At the end of the lane, on the edge of the Forest, before you climb into the wilderness of bracken on bare hillsides, with only gorse and bramble thickets here and there covering the land and very few discernible paths crossing it, you come to a clearing. In this clearing, leaning against a rocky overhang, stands a dilapidated, ancient caravan surrounded by the detritus of open-air living: tarpaulins, plastic buckets and basins, wooden bins, a rusty bicycle, an iron wheelbarrow, piles of logs, cooking pots and pans, tools for many purposes, axes and spades and saws and hammers, all of them discarded by civilization and lovingly collected. There is a jeep which hasn’t been on the road for decades, how it got here is anyone’s guess.
Strewn all around are rough-hewn benches and chairs and a few tables, in various stages of completion, made of sawn logs nailed together. The sort of furniture that you’d put in a hidden corner of the wilder reaches of your garden, if ‘rustic’ is what you are after. You’d probably not sit on the benches and chairs very often or for very long; genuinely ‘rustic’ and comfort don’t mix.
The whole site almost has the air of an abandoned rubbish tip, except that there is also a heap of smouldering ashes in the centre of the clearing, which allows you to realize that this is somebody’s ‘home’.
As you stand and stare, you become aware of a tremendous noise all about you, a cacophony of sound, which is difficult to attribute, quite overpowering. As your eyes adjust to the semi-gloom of the clearing amidst tall trees, both coniferous and deciduous, you notice an endless flickering of small bodies hurtling between the trees, landing and disappearing, reappearing and taking off for another perch. Birds, hundreds and hundreds of birds share the clearing with the occupant of the caravan, a man, shaggy and shabby, dirty and dressed in ragged clothes, but tall and strong and weather-beaten.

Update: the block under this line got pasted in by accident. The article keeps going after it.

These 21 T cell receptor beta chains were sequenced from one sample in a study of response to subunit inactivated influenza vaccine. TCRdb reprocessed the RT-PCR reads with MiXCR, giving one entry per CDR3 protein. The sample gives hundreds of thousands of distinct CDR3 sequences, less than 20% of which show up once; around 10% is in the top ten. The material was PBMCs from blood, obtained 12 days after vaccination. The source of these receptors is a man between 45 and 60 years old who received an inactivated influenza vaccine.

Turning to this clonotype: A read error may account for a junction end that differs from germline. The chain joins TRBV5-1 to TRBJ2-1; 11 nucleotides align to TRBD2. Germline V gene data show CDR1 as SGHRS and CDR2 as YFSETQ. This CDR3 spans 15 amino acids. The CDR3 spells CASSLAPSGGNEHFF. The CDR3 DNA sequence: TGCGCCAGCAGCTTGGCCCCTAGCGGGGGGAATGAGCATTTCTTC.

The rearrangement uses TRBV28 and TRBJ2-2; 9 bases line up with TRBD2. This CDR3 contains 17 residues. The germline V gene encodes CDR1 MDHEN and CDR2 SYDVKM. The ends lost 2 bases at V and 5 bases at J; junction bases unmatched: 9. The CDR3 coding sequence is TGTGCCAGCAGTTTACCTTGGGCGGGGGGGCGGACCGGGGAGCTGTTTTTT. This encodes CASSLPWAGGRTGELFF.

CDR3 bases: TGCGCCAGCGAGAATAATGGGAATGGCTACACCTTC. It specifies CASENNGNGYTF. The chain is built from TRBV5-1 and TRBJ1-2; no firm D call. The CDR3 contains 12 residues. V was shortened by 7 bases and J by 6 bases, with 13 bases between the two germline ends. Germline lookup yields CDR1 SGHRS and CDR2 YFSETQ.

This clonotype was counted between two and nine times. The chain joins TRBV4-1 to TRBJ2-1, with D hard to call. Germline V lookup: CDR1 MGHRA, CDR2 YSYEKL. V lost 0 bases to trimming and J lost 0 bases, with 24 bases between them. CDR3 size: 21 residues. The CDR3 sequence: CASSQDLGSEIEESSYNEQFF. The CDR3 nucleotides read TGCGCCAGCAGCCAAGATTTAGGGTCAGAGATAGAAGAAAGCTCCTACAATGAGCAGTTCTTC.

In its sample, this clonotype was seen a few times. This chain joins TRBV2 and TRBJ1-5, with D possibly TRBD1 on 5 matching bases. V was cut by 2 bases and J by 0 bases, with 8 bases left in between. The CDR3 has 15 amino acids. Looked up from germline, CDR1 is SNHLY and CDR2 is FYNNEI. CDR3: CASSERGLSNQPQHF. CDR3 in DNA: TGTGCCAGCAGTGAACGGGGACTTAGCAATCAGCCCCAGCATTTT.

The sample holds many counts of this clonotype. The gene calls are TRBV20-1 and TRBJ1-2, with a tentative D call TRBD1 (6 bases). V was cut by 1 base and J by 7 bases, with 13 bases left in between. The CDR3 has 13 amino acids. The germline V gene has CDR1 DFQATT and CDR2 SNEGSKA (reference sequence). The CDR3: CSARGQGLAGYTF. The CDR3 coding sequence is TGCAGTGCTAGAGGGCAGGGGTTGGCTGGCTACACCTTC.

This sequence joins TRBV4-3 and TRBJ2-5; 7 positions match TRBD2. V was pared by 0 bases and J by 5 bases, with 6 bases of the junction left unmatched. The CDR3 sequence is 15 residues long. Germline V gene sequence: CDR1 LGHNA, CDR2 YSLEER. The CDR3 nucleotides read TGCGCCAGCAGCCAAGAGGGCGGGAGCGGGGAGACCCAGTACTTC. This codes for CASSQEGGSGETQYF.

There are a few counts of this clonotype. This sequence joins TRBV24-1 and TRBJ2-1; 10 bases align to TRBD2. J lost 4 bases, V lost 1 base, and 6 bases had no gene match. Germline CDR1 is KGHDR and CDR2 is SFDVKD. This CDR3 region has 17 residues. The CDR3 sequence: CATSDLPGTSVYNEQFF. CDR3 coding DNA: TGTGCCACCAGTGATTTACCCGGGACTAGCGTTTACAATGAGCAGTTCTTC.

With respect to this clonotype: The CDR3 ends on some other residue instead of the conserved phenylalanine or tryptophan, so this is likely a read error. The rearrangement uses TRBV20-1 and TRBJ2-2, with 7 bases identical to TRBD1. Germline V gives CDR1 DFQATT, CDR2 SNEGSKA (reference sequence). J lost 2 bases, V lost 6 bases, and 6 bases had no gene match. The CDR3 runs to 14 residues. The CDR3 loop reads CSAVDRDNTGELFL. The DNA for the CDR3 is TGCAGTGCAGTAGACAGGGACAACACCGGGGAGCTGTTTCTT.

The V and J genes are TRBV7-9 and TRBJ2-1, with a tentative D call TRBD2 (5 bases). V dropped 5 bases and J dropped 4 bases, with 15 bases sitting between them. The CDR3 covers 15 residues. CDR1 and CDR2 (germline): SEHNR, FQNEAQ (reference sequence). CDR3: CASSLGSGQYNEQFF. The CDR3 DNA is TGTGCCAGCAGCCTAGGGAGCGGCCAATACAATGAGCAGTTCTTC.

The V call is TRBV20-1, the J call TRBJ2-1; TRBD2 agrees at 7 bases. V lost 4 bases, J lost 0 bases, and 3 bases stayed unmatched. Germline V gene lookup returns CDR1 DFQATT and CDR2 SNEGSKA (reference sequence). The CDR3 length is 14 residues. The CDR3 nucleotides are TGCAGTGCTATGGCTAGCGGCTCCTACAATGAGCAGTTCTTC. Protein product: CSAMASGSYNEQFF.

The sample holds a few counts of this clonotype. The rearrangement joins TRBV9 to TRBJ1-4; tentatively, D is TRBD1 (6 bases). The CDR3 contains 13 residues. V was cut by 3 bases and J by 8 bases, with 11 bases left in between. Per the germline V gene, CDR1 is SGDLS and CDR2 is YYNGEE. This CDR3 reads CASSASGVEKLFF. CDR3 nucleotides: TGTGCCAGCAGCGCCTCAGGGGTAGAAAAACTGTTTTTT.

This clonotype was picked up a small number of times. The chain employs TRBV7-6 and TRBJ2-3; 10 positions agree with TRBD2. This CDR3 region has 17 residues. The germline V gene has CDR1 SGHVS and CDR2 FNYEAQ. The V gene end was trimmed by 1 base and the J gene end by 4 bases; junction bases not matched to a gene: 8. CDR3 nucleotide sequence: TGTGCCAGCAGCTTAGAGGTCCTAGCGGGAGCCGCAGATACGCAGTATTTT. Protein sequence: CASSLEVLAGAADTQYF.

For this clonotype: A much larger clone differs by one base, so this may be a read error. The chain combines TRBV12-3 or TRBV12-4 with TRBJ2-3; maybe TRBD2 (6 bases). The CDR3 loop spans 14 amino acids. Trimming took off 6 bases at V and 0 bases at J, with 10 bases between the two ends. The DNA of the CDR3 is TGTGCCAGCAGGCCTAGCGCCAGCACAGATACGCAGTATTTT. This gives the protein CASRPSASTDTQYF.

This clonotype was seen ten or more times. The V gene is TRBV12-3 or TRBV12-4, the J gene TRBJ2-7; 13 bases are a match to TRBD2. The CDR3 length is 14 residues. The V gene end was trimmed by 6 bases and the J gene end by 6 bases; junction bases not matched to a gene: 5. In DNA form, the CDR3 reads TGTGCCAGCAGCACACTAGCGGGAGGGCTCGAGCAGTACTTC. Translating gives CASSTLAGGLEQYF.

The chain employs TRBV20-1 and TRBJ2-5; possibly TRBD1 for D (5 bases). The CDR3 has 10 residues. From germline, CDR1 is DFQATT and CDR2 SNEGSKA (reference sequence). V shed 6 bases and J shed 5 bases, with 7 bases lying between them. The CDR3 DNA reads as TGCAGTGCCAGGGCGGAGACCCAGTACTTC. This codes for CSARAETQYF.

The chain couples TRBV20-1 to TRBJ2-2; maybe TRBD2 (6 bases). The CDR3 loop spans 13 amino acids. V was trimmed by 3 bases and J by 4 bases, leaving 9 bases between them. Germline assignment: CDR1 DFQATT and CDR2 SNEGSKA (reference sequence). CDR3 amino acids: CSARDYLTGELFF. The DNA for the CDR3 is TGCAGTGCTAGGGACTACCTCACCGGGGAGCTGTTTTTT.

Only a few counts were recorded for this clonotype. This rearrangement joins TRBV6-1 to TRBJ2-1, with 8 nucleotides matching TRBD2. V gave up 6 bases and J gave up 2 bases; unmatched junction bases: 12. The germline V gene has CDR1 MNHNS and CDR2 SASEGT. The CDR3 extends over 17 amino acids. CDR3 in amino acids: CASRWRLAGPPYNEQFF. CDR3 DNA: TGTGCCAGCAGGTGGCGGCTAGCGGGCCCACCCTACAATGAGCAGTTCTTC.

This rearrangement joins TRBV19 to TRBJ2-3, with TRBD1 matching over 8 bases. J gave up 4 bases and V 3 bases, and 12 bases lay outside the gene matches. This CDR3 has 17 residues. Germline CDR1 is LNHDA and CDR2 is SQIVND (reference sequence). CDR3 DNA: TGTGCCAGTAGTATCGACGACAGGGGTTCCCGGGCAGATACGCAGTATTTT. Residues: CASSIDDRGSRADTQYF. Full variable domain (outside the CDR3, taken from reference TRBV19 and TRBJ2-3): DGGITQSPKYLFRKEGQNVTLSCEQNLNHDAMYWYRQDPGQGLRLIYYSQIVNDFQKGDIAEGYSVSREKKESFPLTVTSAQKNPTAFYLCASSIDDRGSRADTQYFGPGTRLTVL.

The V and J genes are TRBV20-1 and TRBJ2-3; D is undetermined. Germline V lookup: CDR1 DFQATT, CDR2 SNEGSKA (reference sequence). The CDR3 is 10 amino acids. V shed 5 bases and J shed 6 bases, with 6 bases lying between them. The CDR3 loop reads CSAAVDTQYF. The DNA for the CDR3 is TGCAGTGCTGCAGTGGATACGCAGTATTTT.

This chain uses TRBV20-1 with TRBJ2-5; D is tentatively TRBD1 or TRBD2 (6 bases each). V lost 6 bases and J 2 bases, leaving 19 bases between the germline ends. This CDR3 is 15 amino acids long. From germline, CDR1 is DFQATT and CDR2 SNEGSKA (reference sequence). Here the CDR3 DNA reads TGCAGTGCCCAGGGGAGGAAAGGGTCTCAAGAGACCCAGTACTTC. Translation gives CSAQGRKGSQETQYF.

Frank the birdman has finally joined you. You simply have to stop and talk to him, he will not let you go, even though you might now want to be on your way.
Frank seldom sees people up here and makes good use of them when he does. His nearest neighbours have long given up on him, in fact, he and his encampment have become a thorn in their flesh. His life story is an interesting one. He and his family once owned the farm down the lane, they were prosperous enough to scratch a decent living from the land, sheep farmers, like many round here, with a few arable acres thrown in. He and his brother inherited the farm, but fell out with each other within a few years; the farm was lost and they had to sell. Frank soon enough lost the proceeds from the sale too, he is not very forthcoming about the reason, although there are still people living round here who remember. Frank got into the jeep, towed the farm labourers’ overflow caravan as far as it would go, bought the useless plot of land where the jeep stopped dead and became the birdman of Clun Forest.
He lives off the sale of his rustic ‘furniture’ and a state benefit payment; it might even be a pension now. I wouldn’t be at all surprised if there is not also a little left-over nest egg. Frank has no hesitation in asking passers-by for contributions to bird food; summer and winter he feeds his birds. His rusty bicycle takes him round the supermarkets of the area, who let him have stale loaves of bread for pennies. He also buys many pounds of the cheapest lard, dried fruit and anything else at the end of its sell-by date, flour and grain at cost price. Some of the local bird-watchers help him transport the larger quantities, otherwise he struggles on his bicycle to get supplies in.
Frank needs little for himself, the one and only luxury item in his caravan, where he lives summer and winter, is a radio. He likes a bit of music, he says. I am surprised he can hear it over the din the birds make.